Written By: Mary Brintnall-Peterson, Ph.D., MBP Consulting, LLC, Professor Emeritus, University of Wisconsin – Extension
Driving onto a military base is like driving into another world. You can’t get in without going through security. The base is a community unto itself with restaurants, banks, post office, stores, schools, day care centers, theatres, gyms, and much more. In fact, it’s possible for a military family to never go to local stores or use community resources because the base has everything they need. Military families also rely upon one another and function as a family since they share similar experiences and lives. The military culture builds on being part of a group and not an individual. The military mission or unit’s goals supersede individual goals. The military has its own language, rules, regulations and protocols that shape the service member and their families. They learn to discipline their words and actions, control their emotions and focus on what they need to accomplish. Let’s explore some caregiver issues/concerns where the military culture can create roadblocks.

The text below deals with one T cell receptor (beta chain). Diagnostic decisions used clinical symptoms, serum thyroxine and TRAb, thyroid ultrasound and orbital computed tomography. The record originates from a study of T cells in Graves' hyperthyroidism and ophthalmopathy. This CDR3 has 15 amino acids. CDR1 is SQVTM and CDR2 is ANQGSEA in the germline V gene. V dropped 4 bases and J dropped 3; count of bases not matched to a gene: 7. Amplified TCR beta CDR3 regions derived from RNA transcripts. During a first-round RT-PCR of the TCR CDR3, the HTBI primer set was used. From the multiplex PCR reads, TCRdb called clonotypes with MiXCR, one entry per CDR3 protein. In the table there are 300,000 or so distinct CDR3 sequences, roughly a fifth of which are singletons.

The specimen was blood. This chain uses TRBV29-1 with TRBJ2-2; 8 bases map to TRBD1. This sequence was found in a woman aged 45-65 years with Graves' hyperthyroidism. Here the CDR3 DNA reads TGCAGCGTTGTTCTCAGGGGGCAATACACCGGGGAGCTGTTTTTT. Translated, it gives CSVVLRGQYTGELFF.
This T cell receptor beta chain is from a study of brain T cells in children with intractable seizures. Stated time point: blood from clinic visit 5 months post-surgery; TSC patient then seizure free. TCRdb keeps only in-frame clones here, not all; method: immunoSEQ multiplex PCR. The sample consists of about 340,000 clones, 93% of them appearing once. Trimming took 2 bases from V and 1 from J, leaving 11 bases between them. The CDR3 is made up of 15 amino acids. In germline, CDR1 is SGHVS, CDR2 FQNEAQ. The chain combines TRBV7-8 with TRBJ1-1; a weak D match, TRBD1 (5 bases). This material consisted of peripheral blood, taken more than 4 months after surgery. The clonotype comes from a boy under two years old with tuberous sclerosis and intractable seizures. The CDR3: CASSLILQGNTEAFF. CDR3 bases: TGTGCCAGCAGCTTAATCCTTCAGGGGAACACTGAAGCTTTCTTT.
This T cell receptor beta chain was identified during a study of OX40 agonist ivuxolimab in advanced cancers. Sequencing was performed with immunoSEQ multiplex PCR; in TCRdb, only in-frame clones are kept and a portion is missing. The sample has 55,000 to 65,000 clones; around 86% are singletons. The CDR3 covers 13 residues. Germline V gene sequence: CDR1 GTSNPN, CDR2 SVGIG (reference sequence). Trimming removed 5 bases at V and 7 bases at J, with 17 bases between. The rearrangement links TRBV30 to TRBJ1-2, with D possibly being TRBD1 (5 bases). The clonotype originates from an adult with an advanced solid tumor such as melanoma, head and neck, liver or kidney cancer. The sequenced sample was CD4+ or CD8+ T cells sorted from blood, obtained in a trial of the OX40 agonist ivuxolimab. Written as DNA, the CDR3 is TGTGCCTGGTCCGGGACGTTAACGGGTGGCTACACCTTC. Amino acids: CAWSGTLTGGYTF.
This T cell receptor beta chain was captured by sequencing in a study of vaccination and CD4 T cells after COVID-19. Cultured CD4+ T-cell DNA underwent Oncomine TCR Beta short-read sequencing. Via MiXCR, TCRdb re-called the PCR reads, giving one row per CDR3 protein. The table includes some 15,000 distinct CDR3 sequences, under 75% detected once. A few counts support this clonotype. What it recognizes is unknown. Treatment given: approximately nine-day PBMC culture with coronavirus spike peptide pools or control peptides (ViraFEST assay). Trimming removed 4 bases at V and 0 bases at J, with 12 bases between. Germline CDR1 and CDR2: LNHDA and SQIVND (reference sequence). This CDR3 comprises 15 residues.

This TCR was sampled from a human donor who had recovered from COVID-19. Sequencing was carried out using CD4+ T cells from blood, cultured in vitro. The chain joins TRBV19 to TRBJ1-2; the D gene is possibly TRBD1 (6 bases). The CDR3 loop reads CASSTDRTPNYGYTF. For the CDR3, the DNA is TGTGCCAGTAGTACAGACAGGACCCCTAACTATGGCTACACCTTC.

Getting help can have multiple roadblocks for the caregiver including not knowing military terminology, especially if the caregiver is new to military life. Military language can be confusing and takes a while to understand. On top of that each military branch has terms specific for job title, position, location, services, time, resources plus moral codes (U. S. Department of Veterans Affairs, 2014, Kuehner, 2013). A caregiver must recognize and understand these new terms and acronyms so he/she can function in the military world while finding supports and services needed for his/her service member, themselves and other family members.